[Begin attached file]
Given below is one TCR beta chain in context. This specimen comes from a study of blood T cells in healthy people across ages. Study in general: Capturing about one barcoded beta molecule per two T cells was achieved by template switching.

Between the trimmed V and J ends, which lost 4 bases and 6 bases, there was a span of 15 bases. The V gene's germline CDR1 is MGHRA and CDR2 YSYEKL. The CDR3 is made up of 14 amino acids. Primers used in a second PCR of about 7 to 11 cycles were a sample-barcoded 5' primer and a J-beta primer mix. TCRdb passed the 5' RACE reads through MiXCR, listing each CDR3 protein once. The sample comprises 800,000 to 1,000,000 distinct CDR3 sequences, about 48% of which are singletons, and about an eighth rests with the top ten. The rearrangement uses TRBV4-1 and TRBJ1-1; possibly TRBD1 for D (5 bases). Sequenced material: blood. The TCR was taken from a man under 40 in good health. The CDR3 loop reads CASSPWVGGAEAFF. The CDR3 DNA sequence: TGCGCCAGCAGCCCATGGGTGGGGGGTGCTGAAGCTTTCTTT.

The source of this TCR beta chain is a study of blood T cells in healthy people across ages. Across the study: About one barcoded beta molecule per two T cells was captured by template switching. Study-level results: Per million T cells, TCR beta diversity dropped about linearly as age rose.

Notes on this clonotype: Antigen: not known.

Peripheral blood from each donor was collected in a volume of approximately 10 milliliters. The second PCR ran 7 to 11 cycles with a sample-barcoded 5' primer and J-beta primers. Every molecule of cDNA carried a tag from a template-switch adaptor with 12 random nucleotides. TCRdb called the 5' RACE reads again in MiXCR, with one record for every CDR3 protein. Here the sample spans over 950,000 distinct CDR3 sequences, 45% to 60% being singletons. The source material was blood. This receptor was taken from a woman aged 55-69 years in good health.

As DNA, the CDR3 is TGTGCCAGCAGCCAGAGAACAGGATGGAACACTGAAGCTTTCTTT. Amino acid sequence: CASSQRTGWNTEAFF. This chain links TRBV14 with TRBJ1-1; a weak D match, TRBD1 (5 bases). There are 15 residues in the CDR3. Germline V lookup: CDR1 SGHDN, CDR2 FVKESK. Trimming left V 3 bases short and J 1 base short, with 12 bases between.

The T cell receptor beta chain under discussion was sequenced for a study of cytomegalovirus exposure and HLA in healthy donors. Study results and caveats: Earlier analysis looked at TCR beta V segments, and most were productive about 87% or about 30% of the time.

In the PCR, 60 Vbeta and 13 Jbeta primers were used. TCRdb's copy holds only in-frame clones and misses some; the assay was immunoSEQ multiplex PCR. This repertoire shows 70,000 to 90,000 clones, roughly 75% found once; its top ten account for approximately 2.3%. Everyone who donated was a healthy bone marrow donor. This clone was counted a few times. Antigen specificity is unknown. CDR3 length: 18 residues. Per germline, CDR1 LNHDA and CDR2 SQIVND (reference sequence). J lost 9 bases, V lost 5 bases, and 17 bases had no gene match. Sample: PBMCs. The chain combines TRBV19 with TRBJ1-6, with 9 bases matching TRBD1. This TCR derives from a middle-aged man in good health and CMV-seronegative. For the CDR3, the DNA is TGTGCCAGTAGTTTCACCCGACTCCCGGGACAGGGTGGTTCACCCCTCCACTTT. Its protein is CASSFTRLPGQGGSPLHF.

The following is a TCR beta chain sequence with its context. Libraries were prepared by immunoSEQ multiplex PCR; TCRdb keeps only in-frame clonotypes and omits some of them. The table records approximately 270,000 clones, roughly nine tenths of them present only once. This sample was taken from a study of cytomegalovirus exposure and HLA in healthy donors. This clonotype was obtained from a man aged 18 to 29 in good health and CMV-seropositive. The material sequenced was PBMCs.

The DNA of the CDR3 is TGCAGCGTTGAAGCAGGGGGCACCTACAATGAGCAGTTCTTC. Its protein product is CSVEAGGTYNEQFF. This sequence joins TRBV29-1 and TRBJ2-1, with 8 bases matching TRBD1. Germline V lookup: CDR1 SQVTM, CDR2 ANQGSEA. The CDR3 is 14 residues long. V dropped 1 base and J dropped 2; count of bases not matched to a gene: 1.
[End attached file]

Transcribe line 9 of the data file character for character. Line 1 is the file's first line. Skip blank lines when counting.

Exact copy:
The following is a TCR beta chain sequence with its context. Libraries were prepared by immunoSEQ multiplex PCR; TCRdb keeps only in-frame clonotypes and omits some of them. The table records approximately 270,000 clones, roughly nine tenths of them present only once. This sample was taken from a study of cytomegalovirus exposure and HLA in healthy donors. This clonotype was obtained from a man aged 18 to 29 in good health and CMV-seropositive. The material sequenced was PBMCs.